For anyone to want to tell you anything, you have to not only extend the invitation but also respond in a thoughtful, feeling way. Regrettably, most people aren’t very good at this. Graham Bodie, a professor of integrated marketing and communication at the University of Mississippi in Oxford, has studied listening for almost 20 years, and his data suggests listeners’ responses are emotionally attuned to what speakers say less than 5 per cent of the time. Anyone who has shared something personal and received a thoughtless or uncomprehending response knows how it makes your soul want to crawl back in its hiding place.
That’s not to say your responses have to be in-depth emotional analyses. David Wynn, a retired telecommunications manager in Anaheim, California, said one of the best listeners he had ever known was a co-worker and dear friend who died in 2017. While his friend’s responses were not necessarily profound, they were nevertheless spot-on, even if it was to just exhale heavily and utter a profanity in sympathy with what Wynn was going through. “That was all I needed,” said Wynn. “He always got what I was saying.”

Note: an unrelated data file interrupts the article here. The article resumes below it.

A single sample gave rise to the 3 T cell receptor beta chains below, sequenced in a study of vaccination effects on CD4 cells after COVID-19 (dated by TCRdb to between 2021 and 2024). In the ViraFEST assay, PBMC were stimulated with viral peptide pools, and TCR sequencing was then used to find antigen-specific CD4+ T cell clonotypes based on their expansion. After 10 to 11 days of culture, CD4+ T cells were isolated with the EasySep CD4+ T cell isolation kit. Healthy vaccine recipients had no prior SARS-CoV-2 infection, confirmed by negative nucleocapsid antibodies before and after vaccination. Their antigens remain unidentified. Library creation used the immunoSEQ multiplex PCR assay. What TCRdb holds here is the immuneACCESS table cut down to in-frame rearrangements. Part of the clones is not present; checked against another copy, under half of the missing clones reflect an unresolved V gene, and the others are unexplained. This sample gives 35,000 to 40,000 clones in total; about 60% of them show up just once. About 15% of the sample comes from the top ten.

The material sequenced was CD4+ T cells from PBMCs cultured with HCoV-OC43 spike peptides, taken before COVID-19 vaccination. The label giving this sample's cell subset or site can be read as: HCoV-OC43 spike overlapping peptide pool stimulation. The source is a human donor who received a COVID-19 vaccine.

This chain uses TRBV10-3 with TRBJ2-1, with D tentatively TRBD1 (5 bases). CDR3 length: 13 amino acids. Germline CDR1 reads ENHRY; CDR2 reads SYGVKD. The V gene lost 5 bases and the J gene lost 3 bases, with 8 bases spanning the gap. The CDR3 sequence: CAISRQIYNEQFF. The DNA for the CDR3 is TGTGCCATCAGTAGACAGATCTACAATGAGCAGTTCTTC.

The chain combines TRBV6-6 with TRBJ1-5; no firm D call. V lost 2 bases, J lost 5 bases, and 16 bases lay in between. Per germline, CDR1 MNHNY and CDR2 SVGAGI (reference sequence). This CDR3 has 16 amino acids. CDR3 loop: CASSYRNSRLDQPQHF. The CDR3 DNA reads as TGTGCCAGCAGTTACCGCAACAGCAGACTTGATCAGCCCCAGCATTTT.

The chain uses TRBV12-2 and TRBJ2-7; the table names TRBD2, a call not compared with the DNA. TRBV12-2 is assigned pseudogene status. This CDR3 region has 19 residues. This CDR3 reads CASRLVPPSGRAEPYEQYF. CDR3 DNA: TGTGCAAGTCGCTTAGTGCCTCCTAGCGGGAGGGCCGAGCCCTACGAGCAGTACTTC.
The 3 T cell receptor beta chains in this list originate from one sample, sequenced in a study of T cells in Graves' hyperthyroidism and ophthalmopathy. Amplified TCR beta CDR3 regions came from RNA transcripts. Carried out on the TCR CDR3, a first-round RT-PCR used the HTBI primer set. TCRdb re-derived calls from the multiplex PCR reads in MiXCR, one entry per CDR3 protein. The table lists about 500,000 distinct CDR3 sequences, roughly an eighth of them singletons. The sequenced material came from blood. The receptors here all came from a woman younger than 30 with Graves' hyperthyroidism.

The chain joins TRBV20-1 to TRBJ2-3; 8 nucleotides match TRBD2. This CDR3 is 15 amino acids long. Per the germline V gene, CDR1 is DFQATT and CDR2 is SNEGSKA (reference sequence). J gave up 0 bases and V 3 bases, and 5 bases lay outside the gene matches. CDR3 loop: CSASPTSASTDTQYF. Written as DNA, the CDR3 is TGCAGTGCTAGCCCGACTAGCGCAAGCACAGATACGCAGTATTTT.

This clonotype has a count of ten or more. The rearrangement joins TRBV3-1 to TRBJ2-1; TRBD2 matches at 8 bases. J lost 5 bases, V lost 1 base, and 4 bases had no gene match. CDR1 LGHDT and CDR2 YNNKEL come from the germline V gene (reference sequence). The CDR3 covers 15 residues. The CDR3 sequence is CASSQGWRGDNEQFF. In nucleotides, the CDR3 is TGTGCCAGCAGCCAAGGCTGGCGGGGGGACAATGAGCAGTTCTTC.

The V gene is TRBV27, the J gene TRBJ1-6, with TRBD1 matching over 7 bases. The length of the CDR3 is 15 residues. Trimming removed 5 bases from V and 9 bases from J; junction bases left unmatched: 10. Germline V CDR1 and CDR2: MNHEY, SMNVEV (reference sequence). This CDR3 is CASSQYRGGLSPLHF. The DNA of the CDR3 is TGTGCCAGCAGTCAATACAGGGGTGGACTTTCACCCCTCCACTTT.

More often, though, people respond by shifting the conversation to themselves (“You think that’s bad? When I ...”) or by telling the other person what they should do (“If I were you...”). And sometimes, people change the subject entirely because they are uncomfortable with the other person’s emotions.
“I think most people don’t want to listen because they feel like once they hear something, they’re accountable for it,” said Pamela Soileau, a hospice nurse and chaplain in Houston. That’s especially true now, she said, when the problem we’re facing is as yet unsolvable.
But people typically don’t want you to solve their problems, much less ignore or minimise their feelings. They just want recognition, understanding and, above all, acceptance.
“I’ve come to realise that there are times when you don’t have to say anything,” Soileau said. “Words are important, but they are not everything. Sometimes, it’s just your presence and your willingness to listen that speaks volumes.”
By Kate Murphy © The New York Times